Source by Michael Torresi

Boa Information

The word Boa is the name for snakes in the family Boidae, which are capable of bearing live young; they are found mostly in America (North and South). The family Boidae also contains Pythons capable of laying eggs, along with some of the largest snakes on the planet, and some of the smallest ones. Snakes in the boa family contain two lungs instead of one, and the remainders of hind limbs; the primitive characteristics shown by Boa’s are evidence of their similarities to lizards. Both of the two minuscule leg bones end with a tiny, spiky claw.

To catch their prey, Boa’s strike with their large fangs and hurl their bodies into a crushing vice-like grip around the victim. Then the Boa squeezes its prey, so that it is unable to breath, and eventually it suffocates. Like many types of snakes, Boas tend to swallow their prey whole. There are over 30 different Boa species found from South America to Mexico, with the greatest variety existing in the tropic regions. Boas mainly come under three different groups of Boa: Terrestrial, Burrowing (In sandy places such as Deserts) and Aboreal (Tree Snakes).

Some Boas are exquisitely coloured, such as the Emerald Tree Boa. By far, the best known Boa is the Boa Constrictor, whose habitat is a number of terrestrial habitats from Central Argentina to South Mexico. It has brown markings along its back, commonly a diamond shape. It is one of the longest and thickest of all snakes.

These snakes are not a good choice of pet for those looking for a beginner’s exotic/reptilian pet. They need a very large amount of space and regular feeding, as well as lots of care and looking after. Make sure their diet is supplemented well and that you have a good insurance provider in case anything goes wrong, as always.

Source by Lorraine H O’connor

What Does a Vet Intern Do?

An veterinary internship is designed to give exposure to a wide variety of small animal specialist work in each of the disciplines that a vet can specialise in. Each distinct discipline – orthopaedics, soft tissue surgery, medicine, cardiology, anaesthesia and radiology is led by specialists in that field who act as supervisors and mentors to the interns when they are dealing with their own case load. This close and continued supervision combined with a varied and interesting case load gives great all round experience, building confidence and skills along the way.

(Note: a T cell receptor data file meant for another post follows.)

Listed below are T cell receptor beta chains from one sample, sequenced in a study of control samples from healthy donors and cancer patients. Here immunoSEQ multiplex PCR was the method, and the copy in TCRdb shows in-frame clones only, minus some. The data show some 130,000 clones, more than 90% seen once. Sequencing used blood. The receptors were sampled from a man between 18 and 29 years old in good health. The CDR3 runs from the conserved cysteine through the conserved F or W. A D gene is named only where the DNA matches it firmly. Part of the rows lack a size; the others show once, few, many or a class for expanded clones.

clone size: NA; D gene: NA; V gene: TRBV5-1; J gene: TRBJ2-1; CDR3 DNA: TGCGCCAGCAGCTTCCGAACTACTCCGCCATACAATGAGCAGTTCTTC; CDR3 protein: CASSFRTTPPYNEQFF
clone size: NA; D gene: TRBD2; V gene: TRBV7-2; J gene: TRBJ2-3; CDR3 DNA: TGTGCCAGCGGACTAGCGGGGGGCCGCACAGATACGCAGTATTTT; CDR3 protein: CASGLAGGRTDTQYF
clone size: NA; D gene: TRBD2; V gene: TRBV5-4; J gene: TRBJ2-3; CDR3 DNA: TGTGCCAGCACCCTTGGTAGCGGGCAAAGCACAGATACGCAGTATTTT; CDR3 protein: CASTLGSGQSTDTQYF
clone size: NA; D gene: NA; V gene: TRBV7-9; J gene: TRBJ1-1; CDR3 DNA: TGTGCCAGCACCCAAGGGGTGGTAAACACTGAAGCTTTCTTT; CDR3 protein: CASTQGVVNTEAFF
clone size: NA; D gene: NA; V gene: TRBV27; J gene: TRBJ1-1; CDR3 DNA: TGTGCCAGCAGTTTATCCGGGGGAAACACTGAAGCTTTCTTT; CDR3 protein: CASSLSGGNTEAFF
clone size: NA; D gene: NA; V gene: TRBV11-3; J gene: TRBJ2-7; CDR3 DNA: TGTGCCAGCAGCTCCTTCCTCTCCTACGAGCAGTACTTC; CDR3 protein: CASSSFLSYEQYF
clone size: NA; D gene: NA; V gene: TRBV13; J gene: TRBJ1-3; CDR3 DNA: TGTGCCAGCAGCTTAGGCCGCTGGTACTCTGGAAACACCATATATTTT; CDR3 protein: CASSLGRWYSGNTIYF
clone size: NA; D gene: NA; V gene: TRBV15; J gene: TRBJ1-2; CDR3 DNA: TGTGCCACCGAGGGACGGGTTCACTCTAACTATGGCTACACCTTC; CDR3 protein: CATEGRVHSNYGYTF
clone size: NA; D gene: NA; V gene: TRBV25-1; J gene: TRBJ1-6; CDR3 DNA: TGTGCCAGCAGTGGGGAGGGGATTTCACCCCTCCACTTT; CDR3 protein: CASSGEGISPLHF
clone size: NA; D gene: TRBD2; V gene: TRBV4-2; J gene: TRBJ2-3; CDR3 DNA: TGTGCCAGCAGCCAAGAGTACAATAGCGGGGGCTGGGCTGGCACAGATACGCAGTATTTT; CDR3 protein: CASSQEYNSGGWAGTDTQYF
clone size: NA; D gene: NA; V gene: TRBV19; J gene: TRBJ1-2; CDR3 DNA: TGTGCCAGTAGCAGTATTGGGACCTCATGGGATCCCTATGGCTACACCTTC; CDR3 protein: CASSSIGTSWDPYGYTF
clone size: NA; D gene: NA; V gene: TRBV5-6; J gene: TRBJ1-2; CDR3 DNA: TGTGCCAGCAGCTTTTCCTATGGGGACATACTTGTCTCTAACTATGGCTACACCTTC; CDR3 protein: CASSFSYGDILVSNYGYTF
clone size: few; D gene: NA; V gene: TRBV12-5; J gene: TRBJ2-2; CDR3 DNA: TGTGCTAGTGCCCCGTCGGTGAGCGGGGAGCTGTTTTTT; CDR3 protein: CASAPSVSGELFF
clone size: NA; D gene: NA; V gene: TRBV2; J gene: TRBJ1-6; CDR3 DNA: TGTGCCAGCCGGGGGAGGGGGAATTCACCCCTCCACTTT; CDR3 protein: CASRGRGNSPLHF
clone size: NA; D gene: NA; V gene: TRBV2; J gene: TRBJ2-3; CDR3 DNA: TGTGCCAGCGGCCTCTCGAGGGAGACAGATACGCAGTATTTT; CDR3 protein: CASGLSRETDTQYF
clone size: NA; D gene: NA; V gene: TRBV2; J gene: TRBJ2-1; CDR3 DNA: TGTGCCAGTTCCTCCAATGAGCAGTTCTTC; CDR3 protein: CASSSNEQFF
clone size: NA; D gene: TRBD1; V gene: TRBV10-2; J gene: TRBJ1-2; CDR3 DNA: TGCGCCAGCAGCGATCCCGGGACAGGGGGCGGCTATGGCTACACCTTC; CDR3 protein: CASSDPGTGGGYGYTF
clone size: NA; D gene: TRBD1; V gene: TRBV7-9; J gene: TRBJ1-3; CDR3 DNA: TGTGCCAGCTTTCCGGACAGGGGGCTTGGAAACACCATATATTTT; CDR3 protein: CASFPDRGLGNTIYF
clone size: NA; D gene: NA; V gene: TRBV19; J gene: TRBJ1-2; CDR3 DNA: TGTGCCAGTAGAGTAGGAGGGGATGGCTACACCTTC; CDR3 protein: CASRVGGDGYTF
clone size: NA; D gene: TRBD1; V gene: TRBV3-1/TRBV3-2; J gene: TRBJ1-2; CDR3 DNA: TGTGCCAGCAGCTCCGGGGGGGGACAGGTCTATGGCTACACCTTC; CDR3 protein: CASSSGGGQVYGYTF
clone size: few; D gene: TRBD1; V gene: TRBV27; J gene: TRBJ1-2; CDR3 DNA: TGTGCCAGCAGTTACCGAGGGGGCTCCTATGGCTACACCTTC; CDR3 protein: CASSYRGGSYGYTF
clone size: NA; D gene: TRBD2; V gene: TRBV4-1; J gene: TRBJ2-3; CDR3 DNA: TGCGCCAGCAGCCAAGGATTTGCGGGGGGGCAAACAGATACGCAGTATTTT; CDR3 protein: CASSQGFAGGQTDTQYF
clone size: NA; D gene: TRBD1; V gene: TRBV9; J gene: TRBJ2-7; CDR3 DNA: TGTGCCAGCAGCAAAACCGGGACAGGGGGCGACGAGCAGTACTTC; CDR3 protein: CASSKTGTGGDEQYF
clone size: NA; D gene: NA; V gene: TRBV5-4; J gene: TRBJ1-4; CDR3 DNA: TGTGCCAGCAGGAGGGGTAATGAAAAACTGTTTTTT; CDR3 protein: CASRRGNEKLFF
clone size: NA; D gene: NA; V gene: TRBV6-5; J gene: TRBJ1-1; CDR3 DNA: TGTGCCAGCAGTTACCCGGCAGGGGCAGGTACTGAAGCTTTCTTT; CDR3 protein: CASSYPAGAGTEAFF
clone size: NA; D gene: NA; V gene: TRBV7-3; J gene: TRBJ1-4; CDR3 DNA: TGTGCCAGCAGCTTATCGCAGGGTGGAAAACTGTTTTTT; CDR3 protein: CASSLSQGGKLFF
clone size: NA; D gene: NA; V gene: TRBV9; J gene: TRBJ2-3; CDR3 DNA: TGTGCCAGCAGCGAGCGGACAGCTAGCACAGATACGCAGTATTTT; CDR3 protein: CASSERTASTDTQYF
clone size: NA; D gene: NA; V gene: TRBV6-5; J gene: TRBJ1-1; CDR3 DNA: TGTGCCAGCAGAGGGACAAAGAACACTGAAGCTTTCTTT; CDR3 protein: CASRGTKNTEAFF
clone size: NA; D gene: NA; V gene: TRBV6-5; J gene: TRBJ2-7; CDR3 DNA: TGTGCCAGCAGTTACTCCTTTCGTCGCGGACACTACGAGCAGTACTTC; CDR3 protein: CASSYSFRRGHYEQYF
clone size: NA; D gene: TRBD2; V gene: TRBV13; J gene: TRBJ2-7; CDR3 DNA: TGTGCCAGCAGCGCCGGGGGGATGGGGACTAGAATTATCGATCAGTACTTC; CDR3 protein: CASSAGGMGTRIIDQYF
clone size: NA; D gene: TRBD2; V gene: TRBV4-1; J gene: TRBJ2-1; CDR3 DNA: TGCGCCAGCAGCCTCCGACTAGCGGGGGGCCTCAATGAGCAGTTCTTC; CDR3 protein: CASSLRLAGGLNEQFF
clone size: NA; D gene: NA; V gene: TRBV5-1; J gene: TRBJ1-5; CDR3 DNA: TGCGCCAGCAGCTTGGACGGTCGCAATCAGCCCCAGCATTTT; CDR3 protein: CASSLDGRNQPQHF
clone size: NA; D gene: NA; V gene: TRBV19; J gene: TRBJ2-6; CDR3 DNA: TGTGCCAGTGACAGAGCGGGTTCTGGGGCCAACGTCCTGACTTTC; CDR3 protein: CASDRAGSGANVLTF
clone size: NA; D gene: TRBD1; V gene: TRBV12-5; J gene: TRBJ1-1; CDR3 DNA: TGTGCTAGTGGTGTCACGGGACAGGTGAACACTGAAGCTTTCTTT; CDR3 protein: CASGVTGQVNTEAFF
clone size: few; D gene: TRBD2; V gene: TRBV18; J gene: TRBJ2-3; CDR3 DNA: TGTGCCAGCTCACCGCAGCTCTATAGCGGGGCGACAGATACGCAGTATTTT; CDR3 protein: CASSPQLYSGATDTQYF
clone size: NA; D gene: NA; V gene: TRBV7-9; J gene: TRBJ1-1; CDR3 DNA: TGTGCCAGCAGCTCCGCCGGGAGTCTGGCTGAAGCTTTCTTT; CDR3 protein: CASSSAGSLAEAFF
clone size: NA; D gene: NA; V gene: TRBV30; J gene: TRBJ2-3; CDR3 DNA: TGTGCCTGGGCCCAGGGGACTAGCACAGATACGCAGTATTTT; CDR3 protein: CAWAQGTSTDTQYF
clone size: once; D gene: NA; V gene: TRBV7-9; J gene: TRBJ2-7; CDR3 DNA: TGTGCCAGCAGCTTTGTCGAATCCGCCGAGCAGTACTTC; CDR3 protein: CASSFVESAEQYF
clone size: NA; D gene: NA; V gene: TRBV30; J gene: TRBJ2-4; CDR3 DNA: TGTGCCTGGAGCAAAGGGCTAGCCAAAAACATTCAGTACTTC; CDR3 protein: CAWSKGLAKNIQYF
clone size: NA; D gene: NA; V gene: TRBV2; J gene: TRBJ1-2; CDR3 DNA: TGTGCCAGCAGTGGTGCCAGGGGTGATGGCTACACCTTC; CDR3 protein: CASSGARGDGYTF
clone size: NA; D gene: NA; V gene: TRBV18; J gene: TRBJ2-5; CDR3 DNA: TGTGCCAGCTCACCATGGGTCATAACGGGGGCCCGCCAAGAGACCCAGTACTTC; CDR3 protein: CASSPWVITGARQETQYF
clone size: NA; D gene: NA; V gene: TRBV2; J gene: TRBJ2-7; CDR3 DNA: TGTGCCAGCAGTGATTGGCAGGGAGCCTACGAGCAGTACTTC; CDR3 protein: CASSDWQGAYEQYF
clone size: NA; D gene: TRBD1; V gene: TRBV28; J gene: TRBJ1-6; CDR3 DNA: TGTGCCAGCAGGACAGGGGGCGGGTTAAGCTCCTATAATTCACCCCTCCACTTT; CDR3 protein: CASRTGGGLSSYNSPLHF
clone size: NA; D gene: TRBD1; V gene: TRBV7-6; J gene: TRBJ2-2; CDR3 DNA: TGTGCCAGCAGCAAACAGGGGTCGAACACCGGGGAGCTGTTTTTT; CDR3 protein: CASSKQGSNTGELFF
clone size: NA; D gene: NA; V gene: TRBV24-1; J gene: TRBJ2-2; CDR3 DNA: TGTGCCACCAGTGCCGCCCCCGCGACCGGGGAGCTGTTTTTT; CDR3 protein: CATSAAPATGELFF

Specialist veterinary care is a 24/7 life. Pets in hospitals and surgical centres are often looked after overnight by the interns who work a shared shift pattern. This means that your pet is being looked after by a qualified vet who is skilled and fresh and hasn’t been working all day and then expected to stay up all night, that would be a recipe for disaster. Overnight there will usually be a specialist from each discipline on call ready to assist the interns in dealing with emergency cases or hospitalised pets requiring intensive care.

In orthopaedics, interns are typically involved during surgery by acting as a scrub assistant or by taking x-rays. If they are monitoring an anaesthetic, be it for a medical or surgical procedure they will be doing so under the close guidance of one of the trained and fully qualified anaesthetists to allow the interns to gain experience to take with them in preparation for the day when they are in charge. A varied medicine and cardiology case load means that when the interns do go either into general practice or start their own specialist training program, they already have the necessary experience to diagnose and treat such cases.

Intern training programs are designed to support continued learning and development with an intensive seminar series at the start of the internship, followed up by regular tutorials and daily case discussions. Each intern is usually encouraged and supported in writing a scientific paper. Recent work by interns has been published in veterinary journal such as The Vet Record and Journal of Small Animal Practice. Prior to publication each intern presents their work at a scientific meeting – a daunting but necessary task!

If you are a pet owner and want to thank interns for the care your pet has received, most vet practices will have a standard procedure for thanking them.

Source by Gaz Hutchings

A Mouse For A Pet

Domestic mice have been bred to be friendly and calm. Breeders try to pair of the most intelligent and friendly mice together. The best way to locate a healthy mouse is to find a breeder. Usually the best way to find a breeder is your local newspaper or check with your local pet shop.

Mice should be kept together with two or more together make for more social mice. Breeders normally tell you not to put males together unless they are brothers from the same litter. Some owner would rather have only one mouse. The single mouse can still be happy and healthy if you spend plenty of time playing with it.

Remember until the mouse is use to playing with you and is not afraid. After the mouse is use to you it will walk into your hand as soon as you reach for it. If you need to pick up a frightened mouse softly pinch the base of the tail. The way I catch mine is to place a paper towel tube in the cage and the mouse walks right in and I pick up the tube holding both ends.